F. Leteur, was a technician and chemistry assistant at the Sorbonne ("préparateur a la Faculté des Sciences"--the University of Paris, which included the Sorbonne, had the only Faculty of Sciences in Paris at that time) around the turn of the century, ca. 1900-1920. He is one of the most maddeningly obscure figures in the history of mineralogical literature and mineral art.
Besides a single undated mineralogical book, he published several obscure articles on the chemistry of minerals. He was elected a member of the Société Chimique de France in 1894 and the Société Française de Minéralogie et de Cristallographie in 1905. He remained listed in the membership rolls of the later society until 1937. Unfortunately, his first name is never referred to except for the single initial, F.
Leteur's principal publication was Traité Élémentaire de Minéralogie Pratique, published in Paris some time between 1907 and 1920. According to the title page it was published by Librairie Ch. Delagrave in Paris, and at the bottom of the last page the printer is given as the "Société Anonyme d'Imprimeries de Villefranche-de-Rouergue, Jules Bardoux, Director." The book contains 26 chromolithographic plates printed in 15 colors, depicting a substantial suite of mineral specimens, many of them quite fine, which one might reasonably presume were selected by Leteur from the Sorbonne mineralogy collection. Unfortunately he does not confirm where the specimens came from, and the current curator of the Sorbonne collection, Jean-Claude Bouillard, has searched the collection diligently without finding any of the illustrated specimens. Nor does Leteur state who the artist was. It is possible that the plates were produced earlier in Germany or Czechoslovakia; the same plates appear in A. Sauer's Mineralkunde, published in Stuttgart (no date -- probably around 1905 - 1910) and also in A. Bernard's Atlas Mineralu, published in Prague in 1907. It appears that the expensive plates, like those in Kurr's Mineralreich, did multiple duty by being supplied to several different publishers. In any case, the mineral images, clearly artworks and not based on photographs, are competently executed and constitute some of the last good mineral art to be formally published as book illustrations in the 20th century. They mark the end of a centuries-long era in book publishing, after which artists were finally replaced by photographers.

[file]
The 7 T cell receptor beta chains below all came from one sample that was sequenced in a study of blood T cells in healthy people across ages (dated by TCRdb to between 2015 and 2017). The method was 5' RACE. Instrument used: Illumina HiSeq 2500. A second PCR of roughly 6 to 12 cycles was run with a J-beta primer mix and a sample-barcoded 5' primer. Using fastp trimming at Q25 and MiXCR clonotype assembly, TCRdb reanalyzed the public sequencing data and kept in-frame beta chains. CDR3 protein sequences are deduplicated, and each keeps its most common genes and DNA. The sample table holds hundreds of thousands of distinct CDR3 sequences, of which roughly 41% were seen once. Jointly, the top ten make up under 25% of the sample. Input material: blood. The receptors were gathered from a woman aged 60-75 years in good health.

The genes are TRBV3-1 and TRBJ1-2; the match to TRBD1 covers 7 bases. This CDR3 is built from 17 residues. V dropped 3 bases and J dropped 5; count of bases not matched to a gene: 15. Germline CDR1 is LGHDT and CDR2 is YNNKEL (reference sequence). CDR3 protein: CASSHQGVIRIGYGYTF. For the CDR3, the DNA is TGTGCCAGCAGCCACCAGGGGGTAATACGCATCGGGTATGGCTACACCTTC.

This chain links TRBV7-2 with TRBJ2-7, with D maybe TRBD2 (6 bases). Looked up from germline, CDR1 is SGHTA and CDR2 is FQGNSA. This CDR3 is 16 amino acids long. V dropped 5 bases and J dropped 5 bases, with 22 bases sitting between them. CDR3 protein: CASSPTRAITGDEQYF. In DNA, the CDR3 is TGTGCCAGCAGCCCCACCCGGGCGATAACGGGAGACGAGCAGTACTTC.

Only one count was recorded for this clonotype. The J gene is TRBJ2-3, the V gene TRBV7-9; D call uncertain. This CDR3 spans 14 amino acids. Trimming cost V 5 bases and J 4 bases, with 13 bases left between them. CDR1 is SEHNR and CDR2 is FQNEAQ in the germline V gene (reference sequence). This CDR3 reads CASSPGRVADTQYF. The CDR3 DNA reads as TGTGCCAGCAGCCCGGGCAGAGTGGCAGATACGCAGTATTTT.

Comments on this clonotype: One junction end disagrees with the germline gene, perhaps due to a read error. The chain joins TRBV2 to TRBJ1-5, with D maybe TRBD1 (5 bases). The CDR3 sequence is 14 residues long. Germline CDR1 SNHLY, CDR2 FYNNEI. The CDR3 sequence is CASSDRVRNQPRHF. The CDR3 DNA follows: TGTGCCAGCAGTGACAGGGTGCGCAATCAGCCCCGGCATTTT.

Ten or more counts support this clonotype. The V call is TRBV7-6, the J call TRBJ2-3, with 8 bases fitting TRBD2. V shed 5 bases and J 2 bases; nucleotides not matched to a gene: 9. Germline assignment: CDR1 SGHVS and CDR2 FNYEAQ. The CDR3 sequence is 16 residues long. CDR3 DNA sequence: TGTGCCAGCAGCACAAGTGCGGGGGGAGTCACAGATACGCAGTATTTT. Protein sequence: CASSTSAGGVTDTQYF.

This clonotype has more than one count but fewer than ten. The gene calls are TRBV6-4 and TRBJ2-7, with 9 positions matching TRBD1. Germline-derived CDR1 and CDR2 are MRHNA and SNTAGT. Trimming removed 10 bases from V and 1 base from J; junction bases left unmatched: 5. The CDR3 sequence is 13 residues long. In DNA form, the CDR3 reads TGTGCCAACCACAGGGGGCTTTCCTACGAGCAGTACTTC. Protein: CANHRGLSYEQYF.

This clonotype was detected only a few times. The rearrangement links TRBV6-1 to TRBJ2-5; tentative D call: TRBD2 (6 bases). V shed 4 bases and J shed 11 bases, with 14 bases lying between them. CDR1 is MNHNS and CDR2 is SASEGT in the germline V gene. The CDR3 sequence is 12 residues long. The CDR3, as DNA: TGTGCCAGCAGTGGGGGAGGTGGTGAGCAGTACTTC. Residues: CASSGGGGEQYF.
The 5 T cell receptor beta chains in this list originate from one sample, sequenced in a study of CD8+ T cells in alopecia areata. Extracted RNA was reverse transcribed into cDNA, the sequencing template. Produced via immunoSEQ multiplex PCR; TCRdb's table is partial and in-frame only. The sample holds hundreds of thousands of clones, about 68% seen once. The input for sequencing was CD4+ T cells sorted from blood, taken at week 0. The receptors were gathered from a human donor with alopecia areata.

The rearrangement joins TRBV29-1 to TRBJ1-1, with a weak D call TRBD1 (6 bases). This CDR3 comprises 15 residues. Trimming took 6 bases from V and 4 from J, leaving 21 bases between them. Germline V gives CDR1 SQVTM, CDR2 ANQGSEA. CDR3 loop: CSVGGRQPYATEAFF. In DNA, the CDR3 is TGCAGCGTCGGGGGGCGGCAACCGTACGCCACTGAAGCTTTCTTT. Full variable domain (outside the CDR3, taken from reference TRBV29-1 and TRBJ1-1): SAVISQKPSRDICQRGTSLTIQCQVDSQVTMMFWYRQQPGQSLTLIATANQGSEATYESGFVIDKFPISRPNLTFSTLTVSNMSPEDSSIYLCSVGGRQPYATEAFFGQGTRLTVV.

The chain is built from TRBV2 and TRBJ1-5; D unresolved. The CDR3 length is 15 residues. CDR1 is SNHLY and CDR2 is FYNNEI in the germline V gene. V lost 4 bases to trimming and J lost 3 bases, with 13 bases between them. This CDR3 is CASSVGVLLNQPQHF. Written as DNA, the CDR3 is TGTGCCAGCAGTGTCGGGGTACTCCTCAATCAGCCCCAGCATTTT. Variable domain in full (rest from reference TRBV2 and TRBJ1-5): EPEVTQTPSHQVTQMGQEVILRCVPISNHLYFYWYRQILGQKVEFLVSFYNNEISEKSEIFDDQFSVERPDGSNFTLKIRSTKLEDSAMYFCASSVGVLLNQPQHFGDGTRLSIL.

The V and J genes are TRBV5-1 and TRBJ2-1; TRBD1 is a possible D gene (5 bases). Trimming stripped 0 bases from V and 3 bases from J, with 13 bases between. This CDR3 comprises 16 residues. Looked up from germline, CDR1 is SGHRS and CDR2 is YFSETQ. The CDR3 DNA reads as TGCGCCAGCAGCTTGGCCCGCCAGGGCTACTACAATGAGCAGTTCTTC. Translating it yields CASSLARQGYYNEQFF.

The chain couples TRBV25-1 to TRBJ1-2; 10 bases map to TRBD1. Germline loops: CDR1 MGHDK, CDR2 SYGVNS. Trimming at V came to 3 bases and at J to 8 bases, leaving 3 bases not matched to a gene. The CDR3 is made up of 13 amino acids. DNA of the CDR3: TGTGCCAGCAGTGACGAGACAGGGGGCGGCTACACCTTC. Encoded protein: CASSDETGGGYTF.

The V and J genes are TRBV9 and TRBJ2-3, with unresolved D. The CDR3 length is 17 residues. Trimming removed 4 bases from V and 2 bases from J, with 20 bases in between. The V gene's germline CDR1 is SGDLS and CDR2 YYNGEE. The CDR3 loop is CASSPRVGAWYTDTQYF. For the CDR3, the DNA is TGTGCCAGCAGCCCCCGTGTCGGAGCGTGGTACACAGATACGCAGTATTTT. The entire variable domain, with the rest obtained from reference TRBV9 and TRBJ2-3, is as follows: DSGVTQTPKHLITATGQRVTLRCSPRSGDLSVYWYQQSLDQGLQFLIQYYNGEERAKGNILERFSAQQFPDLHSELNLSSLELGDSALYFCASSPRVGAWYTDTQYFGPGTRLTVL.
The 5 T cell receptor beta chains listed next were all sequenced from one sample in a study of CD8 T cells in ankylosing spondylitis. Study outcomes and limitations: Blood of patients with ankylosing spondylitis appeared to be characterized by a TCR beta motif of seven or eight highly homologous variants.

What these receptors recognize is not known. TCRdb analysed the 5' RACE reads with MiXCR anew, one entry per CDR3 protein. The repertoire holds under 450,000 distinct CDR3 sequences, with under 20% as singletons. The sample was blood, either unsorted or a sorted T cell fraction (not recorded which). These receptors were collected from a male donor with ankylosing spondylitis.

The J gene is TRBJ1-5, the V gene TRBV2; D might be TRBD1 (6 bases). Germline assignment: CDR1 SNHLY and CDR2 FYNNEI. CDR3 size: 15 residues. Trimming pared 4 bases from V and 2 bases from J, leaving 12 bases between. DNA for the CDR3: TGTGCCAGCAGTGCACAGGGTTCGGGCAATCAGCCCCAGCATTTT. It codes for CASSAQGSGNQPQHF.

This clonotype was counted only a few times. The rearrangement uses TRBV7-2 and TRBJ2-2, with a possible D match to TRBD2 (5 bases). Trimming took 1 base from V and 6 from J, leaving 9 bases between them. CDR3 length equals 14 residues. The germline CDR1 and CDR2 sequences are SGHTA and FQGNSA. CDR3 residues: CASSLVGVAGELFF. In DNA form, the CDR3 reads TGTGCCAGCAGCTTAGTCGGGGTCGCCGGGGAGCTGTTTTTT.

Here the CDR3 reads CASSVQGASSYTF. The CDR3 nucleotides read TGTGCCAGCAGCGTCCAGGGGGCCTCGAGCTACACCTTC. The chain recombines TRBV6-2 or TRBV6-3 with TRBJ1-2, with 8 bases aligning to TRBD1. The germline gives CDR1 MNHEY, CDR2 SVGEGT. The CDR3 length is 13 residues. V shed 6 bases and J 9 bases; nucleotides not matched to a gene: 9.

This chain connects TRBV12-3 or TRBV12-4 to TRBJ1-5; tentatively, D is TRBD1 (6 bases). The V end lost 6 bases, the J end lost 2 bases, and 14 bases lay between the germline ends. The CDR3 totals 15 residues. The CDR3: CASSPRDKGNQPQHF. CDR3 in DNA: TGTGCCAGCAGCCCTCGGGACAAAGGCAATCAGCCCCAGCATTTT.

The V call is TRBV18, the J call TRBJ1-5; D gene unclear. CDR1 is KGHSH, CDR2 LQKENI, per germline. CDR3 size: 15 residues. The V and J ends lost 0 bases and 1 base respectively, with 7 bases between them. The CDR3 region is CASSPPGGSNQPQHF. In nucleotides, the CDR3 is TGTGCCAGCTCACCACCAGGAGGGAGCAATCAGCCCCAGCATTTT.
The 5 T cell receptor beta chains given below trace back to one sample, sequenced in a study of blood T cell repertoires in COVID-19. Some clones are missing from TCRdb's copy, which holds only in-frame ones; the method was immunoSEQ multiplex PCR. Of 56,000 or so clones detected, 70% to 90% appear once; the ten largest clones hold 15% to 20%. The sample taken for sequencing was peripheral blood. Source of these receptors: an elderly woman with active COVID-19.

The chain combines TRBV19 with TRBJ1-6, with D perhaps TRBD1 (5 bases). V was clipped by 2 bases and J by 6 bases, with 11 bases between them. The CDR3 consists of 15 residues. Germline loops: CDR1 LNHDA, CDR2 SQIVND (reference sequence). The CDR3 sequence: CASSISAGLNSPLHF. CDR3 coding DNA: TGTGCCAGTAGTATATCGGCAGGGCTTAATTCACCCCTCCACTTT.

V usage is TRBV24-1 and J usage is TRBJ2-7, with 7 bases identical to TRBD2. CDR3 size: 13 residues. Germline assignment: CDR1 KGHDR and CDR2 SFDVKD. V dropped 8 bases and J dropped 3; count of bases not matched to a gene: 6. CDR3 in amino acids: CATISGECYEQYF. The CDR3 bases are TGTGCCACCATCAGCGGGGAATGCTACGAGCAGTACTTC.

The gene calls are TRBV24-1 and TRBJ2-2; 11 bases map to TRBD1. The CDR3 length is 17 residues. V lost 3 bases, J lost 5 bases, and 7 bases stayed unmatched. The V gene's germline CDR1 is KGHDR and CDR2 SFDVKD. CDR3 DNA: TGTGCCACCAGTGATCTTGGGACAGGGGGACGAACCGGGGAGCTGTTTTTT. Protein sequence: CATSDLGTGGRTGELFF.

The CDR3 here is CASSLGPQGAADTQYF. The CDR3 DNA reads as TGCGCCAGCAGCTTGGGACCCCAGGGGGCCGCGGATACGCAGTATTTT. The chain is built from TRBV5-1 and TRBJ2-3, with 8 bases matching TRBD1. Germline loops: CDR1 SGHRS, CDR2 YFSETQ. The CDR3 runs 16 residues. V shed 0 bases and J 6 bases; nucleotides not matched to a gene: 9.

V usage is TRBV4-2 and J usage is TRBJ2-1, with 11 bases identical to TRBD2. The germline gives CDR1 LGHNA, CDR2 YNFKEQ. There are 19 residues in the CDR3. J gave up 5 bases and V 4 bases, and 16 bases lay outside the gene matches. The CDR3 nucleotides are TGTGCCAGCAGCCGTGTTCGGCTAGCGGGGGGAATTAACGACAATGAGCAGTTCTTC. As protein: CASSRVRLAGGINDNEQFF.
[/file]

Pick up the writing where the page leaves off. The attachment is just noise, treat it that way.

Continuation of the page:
|Click on thumbnail picture to see larger image.|
Number of artworks found: 41 | Artworks being viewed: 41 to 41
||Stilbite from the Faeroe Islands|
Chromolithographic print (ca.1910) by an unnamed artist, apparently depicting a 2.3-inch specimen natural size (?), probably from the collection of the Sorbonne, University of Paris. Published as Plate 24, Figure 7 in Leteur's undated Traité Élémentaire de Minéralogie Pratique (ca.1910).